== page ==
As Ontario continues to experience its third wave of the COVID-19 pandemic, it has become clear that this wave is quite unlike the previous two. While Ontario continues to accelerate the rollout of COVID-19 vaccines, the daily case count of new COVID-19 infections is higher than ever before. Ontario is presently under a state of emergency and a stay-at-home order until at least May 20, 2021, and on April 16, 2021, Ontario imposed restrictions on interprovincial travel.
Earlier today, the Regions of Peel and Toronto announced that they will be imposing their own restrictions on workplaces in the regions, citing the regions’ high case counts and the spread of COVID-19 variants. Toronto and Peel’s Public Health units will issue orders, effective Friday April 23, 2021, requiring all business with five or more cases of COVID-19 in the previous 14 days to close for 10 days where:
- The cases could have reasonably been acquired at work; or
- No obvious source of infection has been identified outside of the workplace.
Businesses in Peel that are required to close under Peel’s order will have their names published on the Region of Peel’s website – an extension of the approach to combatting workplace infections that we saw earlier in the pandemic.
Essential businesses such as healthcare, emergency childcare and education businesses are exempt from mandatory full closure. A complete list of essential businesses for the purpose of these orders is in development and will be included in the orders when they are released. Toronto’s order will be available on the City of Toronto website, when issued, by Friday April 23, 2021.
While these orders are limited to the Regions of Peel and Toronto at this time, other regions that are experiencing high COVID-19 case counts may impose similar measures. The possibility of other such measures, in conjunction with Ontario’s aggressive approach to workplace inspections, makes pre-emptive compliance with Ontario’s workplace health and safety legislation and COVID-19 measures as important as ever. Under Ontario’s emergency COVID-19 legislation, corporations can be fined up to $1,000 for non-compliance, and individuals (including employees and patrons) can face fines of up to $750. More generally, serious breaches of the OHSA can expose individuals to fines of up to $100,000 and imprisonment for up to one year and can expose corporations to fines of up to $1,500,000.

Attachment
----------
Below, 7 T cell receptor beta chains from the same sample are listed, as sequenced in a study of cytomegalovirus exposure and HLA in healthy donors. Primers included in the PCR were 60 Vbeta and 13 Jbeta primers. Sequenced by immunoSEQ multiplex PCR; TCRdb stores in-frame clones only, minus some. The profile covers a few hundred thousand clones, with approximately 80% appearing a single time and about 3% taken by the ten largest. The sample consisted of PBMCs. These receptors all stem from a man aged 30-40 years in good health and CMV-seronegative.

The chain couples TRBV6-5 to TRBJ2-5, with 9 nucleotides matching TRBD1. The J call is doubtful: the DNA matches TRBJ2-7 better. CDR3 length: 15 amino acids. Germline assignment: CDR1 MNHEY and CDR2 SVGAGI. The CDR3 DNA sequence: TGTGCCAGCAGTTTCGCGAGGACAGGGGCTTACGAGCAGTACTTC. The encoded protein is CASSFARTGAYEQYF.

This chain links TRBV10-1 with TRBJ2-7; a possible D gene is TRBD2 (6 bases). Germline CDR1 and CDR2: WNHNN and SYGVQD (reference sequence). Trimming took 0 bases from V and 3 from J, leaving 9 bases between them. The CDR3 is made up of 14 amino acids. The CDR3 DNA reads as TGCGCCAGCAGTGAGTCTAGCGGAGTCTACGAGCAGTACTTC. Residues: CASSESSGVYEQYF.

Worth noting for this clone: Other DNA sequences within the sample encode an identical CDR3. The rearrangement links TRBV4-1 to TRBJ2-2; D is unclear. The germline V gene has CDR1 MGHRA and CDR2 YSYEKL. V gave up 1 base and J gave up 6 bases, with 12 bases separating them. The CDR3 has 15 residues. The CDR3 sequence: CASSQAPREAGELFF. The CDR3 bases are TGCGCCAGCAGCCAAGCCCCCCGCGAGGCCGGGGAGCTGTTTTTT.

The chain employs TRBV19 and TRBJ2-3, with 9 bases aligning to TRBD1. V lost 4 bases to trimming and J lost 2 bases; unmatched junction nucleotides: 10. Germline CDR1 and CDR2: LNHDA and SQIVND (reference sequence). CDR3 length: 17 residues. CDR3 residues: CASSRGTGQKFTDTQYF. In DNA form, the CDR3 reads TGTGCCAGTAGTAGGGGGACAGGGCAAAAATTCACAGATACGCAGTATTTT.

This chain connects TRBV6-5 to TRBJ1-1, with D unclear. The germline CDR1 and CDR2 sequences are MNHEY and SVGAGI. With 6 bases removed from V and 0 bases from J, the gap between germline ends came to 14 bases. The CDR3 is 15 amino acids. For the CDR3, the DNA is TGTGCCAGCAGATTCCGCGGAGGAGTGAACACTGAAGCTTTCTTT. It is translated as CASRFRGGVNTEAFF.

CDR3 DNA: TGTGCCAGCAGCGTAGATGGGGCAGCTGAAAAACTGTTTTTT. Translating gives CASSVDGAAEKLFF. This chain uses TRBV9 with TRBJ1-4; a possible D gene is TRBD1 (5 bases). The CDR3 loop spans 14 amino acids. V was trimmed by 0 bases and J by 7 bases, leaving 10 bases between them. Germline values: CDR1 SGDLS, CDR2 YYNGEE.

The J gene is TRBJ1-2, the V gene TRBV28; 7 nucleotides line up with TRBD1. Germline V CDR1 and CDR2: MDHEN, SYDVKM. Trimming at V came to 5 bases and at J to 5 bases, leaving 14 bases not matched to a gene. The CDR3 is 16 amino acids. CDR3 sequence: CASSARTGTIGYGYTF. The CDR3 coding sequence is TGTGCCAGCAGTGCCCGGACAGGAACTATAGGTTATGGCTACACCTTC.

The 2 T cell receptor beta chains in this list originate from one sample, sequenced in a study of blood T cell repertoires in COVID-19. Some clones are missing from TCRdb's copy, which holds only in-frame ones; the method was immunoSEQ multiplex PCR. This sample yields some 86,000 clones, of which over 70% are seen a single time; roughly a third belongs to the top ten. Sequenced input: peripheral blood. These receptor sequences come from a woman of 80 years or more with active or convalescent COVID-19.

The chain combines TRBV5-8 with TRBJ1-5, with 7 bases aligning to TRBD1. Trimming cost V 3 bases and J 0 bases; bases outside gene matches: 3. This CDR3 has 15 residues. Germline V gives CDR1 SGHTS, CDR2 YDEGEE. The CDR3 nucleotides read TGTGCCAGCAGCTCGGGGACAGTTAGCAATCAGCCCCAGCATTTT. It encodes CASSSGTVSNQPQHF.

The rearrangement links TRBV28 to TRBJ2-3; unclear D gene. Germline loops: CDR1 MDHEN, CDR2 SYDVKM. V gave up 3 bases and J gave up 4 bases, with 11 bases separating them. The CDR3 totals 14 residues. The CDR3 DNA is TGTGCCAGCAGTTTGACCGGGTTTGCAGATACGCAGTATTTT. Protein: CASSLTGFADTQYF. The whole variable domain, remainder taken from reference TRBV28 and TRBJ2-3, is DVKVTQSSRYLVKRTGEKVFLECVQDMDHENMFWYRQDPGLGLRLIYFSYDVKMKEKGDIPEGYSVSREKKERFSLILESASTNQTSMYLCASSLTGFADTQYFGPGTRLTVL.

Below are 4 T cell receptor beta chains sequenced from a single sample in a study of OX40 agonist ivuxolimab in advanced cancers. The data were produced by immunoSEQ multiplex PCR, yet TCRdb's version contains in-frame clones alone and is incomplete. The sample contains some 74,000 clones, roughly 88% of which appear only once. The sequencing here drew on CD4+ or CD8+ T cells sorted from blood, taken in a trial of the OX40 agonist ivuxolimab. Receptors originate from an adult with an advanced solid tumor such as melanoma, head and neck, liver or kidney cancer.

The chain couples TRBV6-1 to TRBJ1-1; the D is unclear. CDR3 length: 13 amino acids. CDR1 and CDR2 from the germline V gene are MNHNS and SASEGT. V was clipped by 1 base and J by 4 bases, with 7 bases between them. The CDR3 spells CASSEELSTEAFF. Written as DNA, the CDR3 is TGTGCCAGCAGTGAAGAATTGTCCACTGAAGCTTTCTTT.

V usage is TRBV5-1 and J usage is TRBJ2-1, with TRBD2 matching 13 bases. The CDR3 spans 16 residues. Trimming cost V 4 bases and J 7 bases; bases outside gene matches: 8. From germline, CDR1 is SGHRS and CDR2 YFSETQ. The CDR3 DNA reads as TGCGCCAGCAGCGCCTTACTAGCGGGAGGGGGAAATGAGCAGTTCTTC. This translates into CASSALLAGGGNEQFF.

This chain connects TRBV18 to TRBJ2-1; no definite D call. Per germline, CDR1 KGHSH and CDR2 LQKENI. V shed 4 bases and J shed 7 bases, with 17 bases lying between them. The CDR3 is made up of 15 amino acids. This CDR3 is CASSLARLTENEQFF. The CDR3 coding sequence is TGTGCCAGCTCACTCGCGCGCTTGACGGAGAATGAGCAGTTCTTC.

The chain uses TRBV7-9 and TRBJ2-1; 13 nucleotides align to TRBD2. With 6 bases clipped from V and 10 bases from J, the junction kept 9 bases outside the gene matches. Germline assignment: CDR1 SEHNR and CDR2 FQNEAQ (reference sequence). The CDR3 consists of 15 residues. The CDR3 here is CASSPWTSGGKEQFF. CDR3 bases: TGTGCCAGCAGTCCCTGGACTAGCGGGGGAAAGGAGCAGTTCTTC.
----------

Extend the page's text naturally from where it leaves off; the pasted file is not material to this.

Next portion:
WeirFoulds has developed a flexible and targeted Employer Compliance Audit Program to assist employers with their efforts to achieve and maintain compliance with their obligations under the applicable employment laws and regulations including obligations under occupational health and safety legislation. For more information about the Employer Compliance Audit Program, please contact Daniel Wong, Partner and Chair of WeirFoulds’ Employment Law Group.
The information and comments herein are for the general information of the reader and are not intended as advice or opinion to be relied upon in relation to any particular circumstances. For particular application of the law to specific situations, the reader should seek professional advice.